Apart from the US-designated code name ‘SSC-8’ (the Russian designation is 9M729), little is publicly known about the technical details of Russia’s new cruise missile. There nevertheless seems to be broad agreement that the SSC-8 resembles the intermediate-range Kalibr sea-launched cruise missile (SLCM), and that it might be a part of the Iskander system, used (in compliance with the INF Treaty) for short-range ballistic and cruise missiles. The latter assumption implies that the SSC-8 uses the same road-mobile launcher as short-range Iskander missiles, posing a problem for US satellite surveillance.
Russia has denied the allegations and has criticized the USA’s refusal to provide evidence. It argues that the USA is itself violating the INF Treaty—notably due to the USA’s deployment of Mk-41 launchers at the ballistic missile defence (BMD) site in Romania and the planned deployment of such launchers at the BMD site in Poland, after its completion by 2020. More specifically, Russia argues that the launchers—which are essentially the same as those used for SLCMs—could be used as a delivery vehicle for intermediate-range Tomahawk cruise missiles, making them incompatible with the INF Treaty.
The INF Treaty does not prohibit SLCMs or the short-range Iskander launcher, therefore the issue of non-compliance seems to arise when the two systems are combined. This might also mean that Russia’s violation is not as clear-cut as US reports suggest, as the INF Treaty allows limited testing of cruise missiles on land, provided that they are ‘not … to be used in a ground-based mode’ and that tests are done using ‘a fixed land-based launcher which is used solely for test purposes and which is distinguishable from GLCM launchers’. Adding to the ambiguity is that the actual range of missiles could be longer than demonstrated during testing, and the Iskander system could also be used to launch intermediate-range missiles. The INF Treaty prohibits GLCM tests if ‘the maximum distance which can be covered by the missile in its standard design mode flying until fuel exhaustion’ is between 500 and 5000 km.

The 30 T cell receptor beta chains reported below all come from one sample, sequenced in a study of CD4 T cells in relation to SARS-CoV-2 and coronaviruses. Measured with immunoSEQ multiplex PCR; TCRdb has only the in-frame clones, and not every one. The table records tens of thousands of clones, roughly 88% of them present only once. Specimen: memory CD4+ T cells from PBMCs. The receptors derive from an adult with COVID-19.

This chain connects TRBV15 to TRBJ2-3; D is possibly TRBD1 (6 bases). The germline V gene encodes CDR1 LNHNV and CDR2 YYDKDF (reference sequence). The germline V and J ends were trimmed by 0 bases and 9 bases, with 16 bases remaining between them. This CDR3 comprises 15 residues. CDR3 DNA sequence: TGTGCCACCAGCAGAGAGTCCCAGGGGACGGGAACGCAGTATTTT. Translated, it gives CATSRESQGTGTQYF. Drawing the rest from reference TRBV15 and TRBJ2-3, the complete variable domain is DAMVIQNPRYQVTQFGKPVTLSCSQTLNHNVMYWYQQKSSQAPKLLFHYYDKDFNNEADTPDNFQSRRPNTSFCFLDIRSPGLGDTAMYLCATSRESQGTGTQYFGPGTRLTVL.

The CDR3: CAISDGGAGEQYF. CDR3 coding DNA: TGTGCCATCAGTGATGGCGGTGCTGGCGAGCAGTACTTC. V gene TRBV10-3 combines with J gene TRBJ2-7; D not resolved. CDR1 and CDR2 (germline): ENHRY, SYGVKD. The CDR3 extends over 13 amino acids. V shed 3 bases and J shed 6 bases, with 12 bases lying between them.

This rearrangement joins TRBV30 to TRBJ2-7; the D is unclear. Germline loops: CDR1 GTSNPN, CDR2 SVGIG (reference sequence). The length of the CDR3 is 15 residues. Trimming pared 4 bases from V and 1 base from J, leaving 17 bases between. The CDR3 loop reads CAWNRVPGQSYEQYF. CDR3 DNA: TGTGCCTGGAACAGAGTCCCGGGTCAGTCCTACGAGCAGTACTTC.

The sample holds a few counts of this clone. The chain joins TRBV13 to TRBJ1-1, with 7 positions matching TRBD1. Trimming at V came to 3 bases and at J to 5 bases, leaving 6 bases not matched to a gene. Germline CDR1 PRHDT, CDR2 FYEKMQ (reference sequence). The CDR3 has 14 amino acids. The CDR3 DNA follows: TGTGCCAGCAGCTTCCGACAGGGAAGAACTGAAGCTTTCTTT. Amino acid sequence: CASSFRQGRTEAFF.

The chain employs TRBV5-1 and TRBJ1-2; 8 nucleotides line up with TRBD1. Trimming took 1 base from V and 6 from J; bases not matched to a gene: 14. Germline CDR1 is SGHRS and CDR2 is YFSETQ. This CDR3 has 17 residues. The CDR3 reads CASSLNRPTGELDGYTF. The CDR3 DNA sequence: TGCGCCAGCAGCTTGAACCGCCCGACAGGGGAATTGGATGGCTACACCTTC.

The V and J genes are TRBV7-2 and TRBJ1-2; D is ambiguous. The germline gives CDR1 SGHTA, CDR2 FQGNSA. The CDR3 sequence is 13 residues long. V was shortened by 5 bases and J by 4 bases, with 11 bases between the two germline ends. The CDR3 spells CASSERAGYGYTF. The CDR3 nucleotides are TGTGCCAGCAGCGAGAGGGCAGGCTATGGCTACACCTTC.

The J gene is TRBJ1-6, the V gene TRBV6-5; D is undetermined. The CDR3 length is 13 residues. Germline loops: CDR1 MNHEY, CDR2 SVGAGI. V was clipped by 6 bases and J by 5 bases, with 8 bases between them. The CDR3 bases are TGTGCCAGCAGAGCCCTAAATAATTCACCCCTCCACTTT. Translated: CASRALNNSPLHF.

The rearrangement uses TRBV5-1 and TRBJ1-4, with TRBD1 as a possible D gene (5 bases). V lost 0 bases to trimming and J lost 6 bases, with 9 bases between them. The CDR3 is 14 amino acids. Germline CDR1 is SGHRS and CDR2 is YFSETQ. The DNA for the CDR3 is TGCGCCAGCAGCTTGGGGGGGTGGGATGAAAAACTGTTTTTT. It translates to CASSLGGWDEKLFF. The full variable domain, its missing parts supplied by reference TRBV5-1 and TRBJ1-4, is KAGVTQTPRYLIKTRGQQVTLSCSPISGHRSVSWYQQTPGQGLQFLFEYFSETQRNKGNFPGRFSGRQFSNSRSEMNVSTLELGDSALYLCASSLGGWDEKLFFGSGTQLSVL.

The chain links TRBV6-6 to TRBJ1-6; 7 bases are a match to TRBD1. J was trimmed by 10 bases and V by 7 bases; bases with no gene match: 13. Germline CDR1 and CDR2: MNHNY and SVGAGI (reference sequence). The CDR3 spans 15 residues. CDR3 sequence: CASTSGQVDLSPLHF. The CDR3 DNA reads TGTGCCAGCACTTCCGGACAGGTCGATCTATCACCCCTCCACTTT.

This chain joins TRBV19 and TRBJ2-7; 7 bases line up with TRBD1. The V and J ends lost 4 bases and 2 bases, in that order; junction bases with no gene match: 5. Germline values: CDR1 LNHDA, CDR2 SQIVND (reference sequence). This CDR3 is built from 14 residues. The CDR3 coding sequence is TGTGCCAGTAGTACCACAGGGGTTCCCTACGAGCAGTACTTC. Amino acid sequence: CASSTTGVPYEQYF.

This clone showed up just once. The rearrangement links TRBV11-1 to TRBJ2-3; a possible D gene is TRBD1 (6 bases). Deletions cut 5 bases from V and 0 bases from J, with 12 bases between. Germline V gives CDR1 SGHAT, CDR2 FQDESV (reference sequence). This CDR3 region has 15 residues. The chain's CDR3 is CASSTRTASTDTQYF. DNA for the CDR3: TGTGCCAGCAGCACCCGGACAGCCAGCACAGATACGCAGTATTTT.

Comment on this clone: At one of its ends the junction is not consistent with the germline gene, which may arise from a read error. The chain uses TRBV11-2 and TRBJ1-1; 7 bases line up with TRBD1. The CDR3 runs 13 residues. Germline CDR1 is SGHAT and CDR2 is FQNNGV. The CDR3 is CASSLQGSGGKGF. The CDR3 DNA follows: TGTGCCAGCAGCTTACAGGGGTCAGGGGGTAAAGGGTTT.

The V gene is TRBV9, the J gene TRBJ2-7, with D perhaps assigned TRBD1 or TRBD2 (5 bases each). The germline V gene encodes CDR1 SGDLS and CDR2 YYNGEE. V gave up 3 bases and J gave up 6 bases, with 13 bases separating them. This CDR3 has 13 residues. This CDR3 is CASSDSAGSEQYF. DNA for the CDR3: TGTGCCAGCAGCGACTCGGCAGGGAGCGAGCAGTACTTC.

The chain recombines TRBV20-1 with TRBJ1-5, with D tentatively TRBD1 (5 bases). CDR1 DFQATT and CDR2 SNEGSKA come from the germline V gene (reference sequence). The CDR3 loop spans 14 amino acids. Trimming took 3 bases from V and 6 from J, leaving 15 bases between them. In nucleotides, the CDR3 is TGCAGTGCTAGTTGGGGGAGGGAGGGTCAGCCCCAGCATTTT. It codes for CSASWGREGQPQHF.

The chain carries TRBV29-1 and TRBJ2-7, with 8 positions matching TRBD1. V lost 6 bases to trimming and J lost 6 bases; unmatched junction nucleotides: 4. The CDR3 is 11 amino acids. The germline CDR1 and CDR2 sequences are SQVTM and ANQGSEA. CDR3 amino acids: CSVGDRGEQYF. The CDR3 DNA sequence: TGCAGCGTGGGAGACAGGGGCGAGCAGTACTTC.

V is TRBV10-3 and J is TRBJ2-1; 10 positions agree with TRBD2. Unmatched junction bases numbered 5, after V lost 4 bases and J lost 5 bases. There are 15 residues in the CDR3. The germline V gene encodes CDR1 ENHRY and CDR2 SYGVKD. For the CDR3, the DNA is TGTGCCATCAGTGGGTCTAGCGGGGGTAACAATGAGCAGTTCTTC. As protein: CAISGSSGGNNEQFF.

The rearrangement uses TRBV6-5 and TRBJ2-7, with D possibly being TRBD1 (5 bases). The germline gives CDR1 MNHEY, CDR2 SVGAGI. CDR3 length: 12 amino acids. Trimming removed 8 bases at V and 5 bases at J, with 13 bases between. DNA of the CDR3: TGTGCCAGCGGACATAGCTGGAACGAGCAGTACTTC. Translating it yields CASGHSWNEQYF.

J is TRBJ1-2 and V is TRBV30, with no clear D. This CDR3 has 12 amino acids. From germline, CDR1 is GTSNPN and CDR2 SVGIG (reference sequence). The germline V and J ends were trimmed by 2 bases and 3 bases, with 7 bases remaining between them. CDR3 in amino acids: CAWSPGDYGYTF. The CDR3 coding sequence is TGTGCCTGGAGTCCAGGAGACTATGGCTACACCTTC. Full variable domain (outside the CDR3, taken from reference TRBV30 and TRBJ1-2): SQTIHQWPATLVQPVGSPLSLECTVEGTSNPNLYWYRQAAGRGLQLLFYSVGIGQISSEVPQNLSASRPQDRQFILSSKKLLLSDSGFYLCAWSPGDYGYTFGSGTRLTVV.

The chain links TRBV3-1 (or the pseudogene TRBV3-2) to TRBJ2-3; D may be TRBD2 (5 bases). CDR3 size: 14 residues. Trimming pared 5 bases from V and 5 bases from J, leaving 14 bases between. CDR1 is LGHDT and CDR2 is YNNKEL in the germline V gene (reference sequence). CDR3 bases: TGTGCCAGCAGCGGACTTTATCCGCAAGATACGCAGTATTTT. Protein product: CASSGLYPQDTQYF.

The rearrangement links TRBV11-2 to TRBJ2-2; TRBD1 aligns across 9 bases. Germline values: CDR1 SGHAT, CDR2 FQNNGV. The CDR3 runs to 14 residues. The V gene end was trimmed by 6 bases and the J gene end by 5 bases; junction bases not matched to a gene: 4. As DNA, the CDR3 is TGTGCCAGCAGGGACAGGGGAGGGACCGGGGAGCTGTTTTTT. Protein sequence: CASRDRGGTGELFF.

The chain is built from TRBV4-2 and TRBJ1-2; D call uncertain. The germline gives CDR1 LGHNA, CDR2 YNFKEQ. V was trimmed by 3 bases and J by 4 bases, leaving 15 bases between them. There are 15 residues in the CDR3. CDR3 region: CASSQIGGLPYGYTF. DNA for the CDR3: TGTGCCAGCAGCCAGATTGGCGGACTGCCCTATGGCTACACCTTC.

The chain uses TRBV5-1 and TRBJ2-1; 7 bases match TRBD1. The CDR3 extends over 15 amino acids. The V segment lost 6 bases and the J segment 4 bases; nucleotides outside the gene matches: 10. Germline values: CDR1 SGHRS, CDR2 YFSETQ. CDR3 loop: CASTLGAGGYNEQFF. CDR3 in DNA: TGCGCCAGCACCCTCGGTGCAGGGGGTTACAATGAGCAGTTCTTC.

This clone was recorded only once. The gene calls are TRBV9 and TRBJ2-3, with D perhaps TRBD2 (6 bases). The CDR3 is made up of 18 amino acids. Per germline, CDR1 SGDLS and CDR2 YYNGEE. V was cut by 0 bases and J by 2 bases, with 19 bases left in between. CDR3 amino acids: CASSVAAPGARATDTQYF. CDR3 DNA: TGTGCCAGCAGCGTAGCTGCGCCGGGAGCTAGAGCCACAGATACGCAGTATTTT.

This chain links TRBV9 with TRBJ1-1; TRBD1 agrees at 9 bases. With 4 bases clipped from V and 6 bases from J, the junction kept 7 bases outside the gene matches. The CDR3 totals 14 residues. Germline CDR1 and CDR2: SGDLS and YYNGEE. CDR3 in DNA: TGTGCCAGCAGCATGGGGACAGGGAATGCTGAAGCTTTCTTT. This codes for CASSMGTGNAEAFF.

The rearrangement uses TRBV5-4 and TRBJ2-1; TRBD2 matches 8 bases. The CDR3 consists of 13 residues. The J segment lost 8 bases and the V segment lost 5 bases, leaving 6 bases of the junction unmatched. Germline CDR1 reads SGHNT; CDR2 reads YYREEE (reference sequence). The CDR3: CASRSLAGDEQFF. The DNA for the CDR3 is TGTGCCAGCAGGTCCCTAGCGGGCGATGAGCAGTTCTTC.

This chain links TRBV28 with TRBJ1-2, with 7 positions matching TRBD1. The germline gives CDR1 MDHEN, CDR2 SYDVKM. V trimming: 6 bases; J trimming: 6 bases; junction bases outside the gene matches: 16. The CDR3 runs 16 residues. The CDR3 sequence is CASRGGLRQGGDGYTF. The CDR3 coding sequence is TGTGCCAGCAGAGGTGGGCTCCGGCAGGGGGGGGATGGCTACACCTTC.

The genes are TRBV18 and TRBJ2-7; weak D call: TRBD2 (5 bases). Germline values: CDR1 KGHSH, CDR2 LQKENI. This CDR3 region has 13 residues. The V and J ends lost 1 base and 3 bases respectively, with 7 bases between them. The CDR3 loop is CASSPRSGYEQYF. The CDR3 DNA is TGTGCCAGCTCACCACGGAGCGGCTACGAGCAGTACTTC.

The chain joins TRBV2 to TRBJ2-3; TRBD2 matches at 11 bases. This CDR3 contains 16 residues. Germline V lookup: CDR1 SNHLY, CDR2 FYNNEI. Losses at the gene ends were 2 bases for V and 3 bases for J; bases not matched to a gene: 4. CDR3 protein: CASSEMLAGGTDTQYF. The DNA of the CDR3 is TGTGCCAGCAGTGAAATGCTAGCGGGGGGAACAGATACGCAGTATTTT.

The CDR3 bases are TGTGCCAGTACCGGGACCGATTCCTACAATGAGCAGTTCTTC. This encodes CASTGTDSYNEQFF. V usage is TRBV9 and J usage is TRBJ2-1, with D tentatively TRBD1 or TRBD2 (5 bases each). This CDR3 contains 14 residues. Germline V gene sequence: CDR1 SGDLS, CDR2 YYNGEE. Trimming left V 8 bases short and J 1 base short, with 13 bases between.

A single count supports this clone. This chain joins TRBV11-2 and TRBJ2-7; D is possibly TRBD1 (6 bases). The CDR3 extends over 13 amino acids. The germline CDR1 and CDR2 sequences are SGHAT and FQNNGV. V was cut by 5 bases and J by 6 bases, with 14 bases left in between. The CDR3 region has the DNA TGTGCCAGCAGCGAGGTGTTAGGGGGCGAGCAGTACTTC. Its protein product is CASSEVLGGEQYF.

Although he does not exclude the possibility of an INF Treaty violation by Russia, Mikhail Barabanov, who is an expert on Russian military matters, suggests that the controversy could be related to the increased fuel capacity of the new SSC-8 missile. He argues that US intelligence might be based on Russia’s 2016 deployment of these missiles with launchers and loader transport vehicles at a military site in Elanskiy, Sverdlovskaya oblast. According to Barabanov, the SSC-8 missile may have an extended range because of its larger tankage volume compared with the previous modification, the SSC-7 (Russian designation, 9M728).